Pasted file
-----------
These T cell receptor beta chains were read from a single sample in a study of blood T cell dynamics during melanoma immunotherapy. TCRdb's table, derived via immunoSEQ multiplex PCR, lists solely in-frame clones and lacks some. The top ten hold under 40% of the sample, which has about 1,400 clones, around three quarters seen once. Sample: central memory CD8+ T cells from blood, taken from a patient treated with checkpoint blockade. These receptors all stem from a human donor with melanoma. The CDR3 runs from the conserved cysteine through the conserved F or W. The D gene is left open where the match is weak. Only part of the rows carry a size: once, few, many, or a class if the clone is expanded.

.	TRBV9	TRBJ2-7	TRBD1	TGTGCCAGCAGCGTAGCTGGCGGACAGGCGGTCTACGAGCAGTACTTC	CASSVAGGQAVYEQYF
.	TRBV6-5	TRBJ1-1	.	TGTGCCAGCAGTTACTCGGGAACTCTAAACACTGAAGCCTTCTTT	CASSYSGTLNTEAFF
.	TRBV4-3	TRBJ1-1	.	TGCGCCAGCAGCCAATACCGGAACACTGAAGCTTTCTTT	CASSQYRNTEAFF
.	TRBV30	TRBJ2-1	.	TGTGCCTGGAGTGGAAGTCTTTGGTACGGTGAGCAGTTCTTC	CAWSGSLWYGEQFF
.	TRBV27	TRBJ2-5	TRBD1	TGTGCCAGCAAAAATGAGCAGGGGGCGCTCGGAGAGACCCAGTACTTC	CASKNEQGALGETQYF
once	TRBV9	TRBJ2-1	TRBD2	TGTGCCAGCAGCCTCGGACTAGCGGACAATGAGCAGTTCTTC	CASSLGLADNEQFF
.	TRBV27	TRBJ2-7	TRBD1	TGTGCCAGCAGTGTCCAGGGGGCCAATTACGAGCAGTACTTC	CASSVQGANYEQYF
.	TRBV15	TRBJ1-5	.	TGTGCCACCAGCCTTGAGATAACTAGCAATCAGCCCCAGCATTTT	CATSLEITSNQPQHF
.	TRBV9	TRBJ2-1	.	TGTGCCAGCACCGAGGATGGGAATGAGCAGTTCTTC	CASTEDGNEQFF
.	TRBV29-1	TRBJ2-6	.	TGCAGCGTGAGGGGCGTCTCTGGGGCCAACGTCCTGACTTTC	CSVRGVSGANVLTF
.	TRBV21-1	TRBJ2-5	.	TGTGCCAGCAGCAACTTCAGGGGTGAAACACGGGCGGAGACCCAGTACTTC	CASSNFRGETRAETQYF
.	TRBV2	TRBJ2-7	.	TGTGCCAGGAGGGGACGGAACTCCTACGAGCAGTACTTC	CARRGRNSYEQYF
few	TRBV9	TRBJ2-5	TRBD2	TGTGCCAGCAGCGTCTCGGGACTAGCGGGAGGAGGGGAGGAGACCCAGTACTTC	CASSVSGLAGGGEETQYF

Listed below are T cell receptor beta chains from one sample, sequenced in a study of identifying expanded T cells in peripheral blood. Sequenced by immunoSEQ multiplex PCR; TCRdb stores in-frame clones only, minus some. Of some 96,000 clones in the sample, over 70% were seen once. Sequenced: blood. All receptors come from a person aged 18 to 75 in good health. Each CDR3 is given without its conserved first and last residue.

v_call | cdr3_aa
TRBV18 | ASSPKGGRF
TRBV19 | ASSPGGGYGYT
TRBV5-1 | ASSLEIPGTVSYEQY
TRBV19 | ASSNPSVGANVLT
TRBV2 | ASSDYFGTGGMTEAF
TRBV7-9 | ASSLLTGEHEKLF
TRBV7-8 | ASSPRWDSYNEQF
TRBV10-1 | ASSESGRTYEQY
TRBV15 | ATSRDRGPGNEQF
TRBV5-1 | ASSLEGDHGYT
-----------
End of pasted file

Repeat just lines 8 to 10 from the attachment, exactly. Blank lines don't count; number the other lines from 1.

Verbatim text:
.	TRBV27	TRBJ2-7	TRBD1	TGTGCCAGCAGTGTCCAGGGGGCCAATTACGAGCAGTACTTC	CASSVQGANYEQYF
.	TRBV15	TRBJ1-5	.	TGTGCCACCAGCCTTGAGATAACTAGCAATCAGCCCCAGCATTTT	CATSLEITSNQPQHF
.	TRBV9	TRBJ2-1	.	TGTGCCAGCACCGAGGATGGGAATGAGCAGTTCTTC	CASTEDGNEQFF